The teachers union will keep bargaining until Sept. 3, when they will vote whether or not to strike if no tentative agreement with the district is in place.
Seattle’s teachers union Monday night authorized a strike vote on Sept. 3 if it hasn’t reached a tentative agreement by then with the school district.
If an agreement is reached in time, the union would hold a ratification vote.
Rich Wood, spokesman for Washington Education Association, said more than 1,500 teachers attended Monday’s meeting, and the potential strike vote was authorized almost unanimously.
Before Sept. 3, union members plan a public rally, picketing, distributing leaflets and other actions, according to a news release.
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Dan Jordan, a negotiator for the union, said the plan sends a message to the district to get serious about reaching an agreement. He teaches fifth-graders at Olympic View Elementary School.
“I didn’t join the bargaining team to strike,” he said. “I joined the bargaining team for us to get a contract so we can start school on September 9.”
Negotiations for a new collective-bargaining agreement will resume Tuesday. The two sides have been in discussion since May.
The groups remain far apart on several issues, according to the union.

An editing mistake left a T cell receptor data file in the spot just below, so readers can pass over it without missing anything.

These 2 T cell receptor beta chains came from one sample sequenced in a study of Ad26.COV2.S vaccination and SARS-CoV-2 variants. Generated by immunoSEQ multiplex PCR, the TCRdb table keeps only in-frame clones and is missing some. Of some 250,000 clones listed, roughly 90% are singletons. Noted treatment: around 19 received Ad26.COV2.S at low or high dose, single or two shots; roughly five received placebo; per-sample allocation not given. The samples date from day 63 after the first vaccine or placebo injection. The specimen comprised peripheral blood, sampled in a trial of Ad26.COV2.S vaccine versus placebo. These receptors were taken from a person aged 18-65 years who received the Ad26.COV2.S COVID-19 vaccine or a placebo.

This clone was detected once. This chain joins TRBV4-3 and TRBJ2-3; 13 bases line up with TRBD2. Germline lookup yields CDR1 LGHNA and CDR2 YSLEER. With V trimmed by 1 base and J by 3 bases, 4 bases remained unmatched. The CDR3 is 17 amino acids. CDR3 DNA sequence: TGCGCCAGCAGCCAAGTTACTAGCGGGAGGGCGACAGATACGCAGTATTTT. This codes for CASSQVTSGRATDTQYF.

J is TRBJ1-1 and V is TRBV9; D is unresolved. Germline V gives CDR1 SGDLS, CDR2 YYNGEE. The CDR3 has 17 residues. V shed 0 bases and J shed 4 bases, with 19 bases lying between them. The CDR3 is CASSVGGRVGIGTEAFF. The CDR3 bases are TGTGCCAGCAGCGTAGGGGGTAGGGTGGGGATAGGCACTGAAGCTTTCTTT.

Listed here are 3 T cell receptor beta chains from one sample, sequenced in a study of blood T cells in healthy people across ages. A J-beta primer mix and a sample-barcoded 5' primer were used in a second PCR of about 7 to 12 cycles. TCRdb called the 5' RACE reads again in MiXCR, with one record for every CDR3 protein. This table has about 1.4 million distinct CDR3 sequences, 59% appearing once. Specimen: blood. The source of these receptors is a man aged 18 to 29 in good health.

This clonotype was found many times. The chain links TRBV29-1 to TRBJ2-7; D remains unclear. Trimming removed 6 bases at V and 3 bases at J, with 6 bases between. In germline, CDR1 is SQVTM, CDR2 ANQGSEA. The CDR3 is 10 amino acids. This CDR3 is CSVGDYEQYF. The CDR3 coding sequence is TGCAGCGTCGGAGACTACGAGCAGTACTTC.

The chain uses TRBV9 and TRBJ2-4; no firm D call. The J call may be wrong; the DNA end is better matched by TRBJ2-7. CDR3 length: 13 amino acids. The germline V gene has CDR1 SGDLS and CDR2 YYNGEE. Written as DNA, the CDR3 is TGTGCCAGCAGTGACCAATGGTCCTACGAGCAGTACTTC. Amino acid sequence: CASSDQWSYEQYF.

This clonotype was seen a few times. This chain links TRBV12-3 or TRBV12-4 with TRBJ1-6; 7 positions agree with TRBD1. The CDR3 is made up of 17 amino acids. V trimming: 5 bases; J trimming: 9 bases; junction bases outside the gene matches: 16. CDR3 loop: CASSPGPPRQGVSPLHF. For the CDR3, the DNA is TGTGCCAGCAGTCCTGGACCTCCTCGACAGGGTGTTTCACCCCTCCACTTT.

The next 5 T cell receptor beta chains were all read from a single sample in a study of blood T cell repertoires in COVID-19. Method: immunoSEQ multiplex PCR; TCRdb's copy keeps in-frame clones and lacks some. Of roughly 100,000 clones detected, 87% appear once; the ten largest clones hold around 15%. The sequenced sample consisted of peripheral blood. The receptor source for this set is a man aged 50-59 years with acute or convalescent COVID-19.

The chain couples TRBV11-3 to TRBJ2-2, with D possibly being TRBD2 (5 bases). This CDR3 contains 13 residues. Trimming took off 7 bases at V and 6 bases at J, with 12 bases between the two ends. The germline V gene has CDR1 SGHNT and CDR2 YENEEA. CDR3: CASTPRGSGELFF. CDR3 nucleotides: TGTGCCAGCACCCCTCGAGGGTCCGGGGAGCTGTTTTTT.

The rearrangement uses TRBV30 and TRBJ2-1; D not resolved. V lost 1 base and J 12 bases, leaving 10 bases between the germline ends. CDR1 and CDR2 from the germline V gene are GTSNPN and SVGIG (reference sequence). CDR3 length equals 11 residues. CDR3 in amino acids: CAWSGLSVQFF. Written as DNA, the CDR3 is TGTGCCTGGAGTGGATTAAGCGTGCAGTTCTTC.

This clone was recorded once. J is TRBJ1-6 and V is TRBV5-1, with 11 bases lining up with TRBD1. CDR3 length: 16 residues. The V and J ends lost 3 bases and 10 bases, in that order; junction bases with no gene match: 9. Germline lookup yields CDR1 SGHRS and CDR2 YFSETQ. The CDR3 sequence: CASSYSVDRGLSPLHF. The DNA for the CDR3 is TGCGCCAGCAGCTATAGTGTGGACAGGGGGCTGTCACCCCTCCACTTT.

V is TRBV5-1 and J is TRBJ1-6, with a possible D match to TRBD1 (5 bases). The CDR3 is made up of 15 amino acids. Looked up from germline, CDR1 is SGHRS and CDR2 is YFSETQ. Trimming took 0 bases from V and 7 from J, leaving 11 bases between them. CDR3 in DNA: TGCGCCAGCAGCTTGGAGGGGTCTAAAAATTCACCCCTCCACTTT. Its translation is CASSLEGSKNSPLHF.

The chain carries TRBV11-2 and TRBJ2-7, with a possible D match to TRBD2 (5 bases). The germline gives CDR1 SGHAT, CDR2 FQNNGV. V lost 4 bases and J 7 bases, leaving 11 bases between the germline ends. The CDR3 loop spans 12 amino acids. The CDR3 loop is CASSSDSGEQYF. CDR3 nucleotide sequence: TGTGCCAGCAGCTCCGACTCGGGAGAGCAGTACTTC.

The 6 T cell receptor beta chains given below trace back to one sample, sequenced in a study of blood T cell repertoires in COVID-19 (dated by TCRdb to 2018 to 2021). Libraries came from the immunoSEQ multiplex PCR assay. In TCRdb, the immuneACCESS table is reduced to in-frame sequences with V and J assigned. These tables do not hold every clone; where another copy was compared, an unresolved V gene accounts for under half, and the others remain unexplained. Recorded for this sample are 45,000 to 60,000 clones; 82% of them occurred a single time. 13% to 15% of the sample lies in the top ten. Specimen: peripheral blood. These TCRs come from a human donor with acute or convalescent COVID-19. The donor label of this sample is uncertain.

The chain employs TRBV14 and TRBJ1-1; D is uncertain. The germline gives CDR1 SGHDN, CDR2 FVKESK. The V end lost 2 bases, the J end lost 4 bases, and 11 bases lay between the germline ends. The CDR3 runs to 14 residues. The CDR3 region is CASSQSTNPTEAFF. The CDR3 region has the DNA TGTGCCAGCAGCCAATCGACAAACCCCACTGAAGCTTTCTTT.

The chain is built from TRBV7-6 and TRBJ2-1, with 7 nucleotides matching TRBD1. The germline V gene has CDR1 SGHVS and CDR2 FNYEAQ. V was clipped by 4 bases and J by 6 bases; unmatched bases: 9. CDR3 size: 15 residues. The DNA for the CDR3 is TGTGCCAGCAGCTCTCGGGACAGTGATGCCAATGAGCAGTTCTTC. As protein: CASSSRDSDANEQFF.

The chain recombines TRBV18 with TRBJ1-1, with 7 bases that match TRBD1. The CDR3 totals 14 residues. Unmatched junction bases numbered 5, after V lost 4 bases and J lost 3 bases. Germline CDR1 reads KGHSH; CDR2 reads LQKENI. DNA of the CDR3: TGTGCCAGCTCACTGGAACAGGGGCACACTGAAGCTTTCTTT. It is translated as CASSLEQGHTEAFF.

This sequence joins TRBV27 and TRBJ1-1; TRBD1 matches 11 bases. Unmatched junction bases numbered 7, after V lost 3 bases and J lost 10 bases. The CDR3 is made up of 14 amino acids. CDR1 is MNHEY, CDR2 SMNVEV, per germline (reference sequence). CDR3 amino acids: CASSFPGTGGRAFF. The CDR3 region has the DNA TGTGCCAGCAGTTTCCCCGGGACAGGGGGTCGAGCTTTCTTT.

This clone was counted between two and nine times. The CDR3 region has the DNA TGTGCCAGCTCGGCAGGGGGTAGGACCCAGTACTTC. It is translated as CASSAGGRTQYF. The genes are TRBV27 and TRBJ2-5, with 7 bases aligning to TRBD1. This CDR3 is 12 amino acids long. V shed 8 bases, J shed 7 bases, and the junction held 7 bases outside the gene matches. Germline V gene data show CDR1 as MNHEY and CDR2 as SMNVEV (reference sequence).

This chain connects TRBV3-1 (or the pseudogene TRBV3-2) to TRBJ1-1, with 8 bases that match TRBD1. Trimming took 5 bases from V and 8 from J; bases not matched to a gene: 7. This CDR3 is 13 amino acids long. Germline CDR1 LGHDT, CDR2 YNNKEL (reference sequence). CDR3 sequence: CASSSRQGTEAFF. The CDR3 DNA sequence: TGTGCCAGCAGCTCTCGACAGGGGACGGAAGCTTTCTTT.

The district has proposed adding 30 minutes of instructional time to the school day “to support higher standards and state mandates.”
The union, however, says the proposal is a way to “make teachers work more for free.”
And while the district proposes a 7 percent pay increase over the next three years, the union’s bargaining team has asked for 21 percent over the same period.
Any increase would be in addition to a state-authorized 3 percent cost-of-living raise to K-12 employees over the next two years, plus an additional temporary 1.8 percent increase that expires in 2017.
In the budget passed this spring, state lawmakers boosted school funding statewide by about $1.3 billion over the next two years. Seattle Public Schools will receive a $40 million increase.
“We need the School Board to bring the focus back to improving our schools and addressing the opportunity gap and inequities that hold kids back, including a lack of recess and too much time spent on testing,” Phyllis Campano, the bargaining-team chair and union vice president, said in a news release.
The union also has said it asked for a minimum 45 minutes of recess for elementary-school students.
Both the district and Seattle teachers care deeply about student equity and the opportunity gap, Superintendent Larry Nyland wrote in a letter last week to parents and the district community.
“I am confident we will find common ground to address equity issues to close the achievement gap,” Nyland wrote.
Educators’ contracts expire Aug. 31, nine days before school is scheduled to start.
The union represents about 5,000 school employees — not just teachers, but also instructional assistants, nurses, counselors and school office staff.